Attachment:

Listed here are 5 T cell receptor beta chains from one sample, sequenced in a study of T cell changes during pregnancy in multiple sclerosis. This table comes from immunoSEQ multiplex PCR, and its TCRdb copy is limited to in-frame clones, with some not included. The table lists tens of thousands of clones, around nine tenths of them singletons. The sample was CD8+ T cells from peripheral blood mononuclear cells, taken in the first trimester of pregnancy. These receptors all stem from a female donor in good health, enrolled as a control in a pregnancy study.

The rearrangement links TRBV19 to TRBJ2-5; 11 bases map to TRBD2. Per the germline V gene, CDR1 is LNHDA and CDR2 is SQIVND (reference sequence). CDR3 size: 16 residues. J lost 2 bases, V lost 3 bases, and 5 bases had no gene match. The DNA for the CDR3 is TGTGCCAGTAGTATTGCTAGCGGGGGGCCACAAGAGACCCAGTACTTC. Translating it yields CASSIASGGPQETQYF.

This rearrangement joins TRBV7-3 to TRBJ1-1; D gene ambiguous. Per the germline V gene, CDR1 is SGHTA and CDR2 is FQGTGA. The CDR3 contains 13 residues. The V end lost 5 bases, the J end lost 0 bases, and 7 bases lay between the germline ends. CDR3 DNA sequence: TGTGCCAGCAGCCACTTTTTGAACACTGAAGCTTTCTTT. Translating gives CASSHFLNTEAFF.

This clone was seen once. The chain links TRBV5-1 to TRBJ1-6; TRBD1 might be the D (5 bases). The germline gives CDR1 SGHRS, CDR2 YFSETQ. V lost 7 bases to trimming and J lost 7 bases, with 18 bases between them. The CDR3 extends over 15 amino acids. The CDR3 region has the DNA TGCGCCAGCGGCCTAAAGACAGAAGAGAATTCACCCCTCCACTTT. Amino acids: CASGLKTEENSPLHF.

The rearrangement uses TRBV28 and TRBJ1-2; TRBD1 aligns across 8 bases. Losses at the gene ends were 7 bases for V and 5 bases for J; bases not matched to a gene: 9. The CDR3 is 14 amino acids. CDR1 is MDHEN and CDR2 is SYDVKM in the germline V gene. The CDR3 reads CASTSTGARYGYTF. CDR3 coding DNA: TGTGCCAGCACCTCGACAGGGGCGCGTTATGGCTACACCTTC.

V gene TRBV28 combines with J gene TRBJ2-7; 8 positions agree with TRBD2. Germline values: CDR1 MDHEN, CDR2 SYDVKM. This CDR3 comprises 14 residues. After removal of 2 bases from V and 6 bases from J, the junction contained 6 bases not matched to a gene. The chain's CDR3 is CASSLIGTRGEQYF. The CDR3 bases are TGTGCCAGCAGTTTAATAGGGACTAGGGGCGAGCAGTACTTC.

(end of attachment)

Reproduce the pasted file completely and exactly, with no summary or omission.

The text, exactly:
Listed here are 5 T cell receptor beta chains from one sample, sequenced in a study of T cell changes during pregnancy in multiple sclerosis. This table comes from immunoSEQ multiplex PCR, and its TCRdb copy is limited to in-frame clones, with some not included. The table lists tens of thousands of clones, around nine tenths of them singletons. The sample was CD8+ T cells from peripheral blood mononuclear cells, taken in the first trimester of pregnancy. These receptors all stem from a female donor in good health, enrolled as a control in a pregnancy study.

The rearrangement links TRBV19 to TRBJ2-5; 11 bases map to TRBD2. Per the germline V gene, CDR1 is LNHDA and CDR2 is SQIVND (reference sequence). CDR3 size: 16 residues. J lost 2 bases, V lost 3 bases, and 5 bases had no gene match. The DNA for the CDR3 is TGTGCCAGTAGTATTGCTAGCGGGGGGCCACAAGAGACCCAGTACTTC. Translating it yields CASSIASGGPQETQYF.

This rearrangement joins TRBV7-3 to TRBJ1-1; D gene ambiguous. Per the germline V gene, CDR1 is SGHTA and CDR2 is FQGTGA. The CDR3 contains 13 residues. The V end lost 5 bases, the J end lost 0 bases, and 7 bases lay between the germline ends. CDR3 DNA sequence: TGTGCCAGCAGCCACTTTTTGAACACTGAAGCTTTCTTT. Translating gives CASSHFLNTEAFF.

This clone was seen once. The chain links TRBV5-1 to TRBJ1-6; TRBD1 might be the D (5 bases). The germline gives CDR1 SGHRS, CDR2 YFSETQ. V lost 7 bases to trimming and J lost 7 bases, with 18 bases between them. The CDR3 extends over 15 amino acids. The CDR3 region has the DNA TGCGCCAGCGGCCTAAAGACAGAAGAGAATTCACCCCTCCACTTT. Amino acids: CASGLKTEENSPLHF.

The rearrangement uses TRBV28 and TRBJ1-2; TRBD1 aligns across 8 bases. Losses at the gene ends were 7 bases for V and 5 bases for J; bases not matched to a gene: 9. The CDR3 is 14 amino acids. CDR1 is MDHEN and CDR2 is SYDVKM in the germline V gene. The CDR3 reads CASTSTGARYGYTF. CDR3 coding DNA: TGTGCCAGCACCTCGACAGGGGCGCGTTATGGCTACACCTTC.

V gene TRBV28 combines with J gene TRBJ2-7; 8 positions agree with TRBD2. Germline values: CDR1 MDHEN, CDR2 SYDVKM. This CDR3 comprises 14 residues. After removal of 2 bases from V and 6 bases from J, the junction contained 6 bases not matched to a gene. The chain's CDR3 is CASSLIGTRGEQYF. The CDR3 bases are TGTGCCAGCAGTTTAATAGGGACTAGGGGCGAGCAGTACTTC.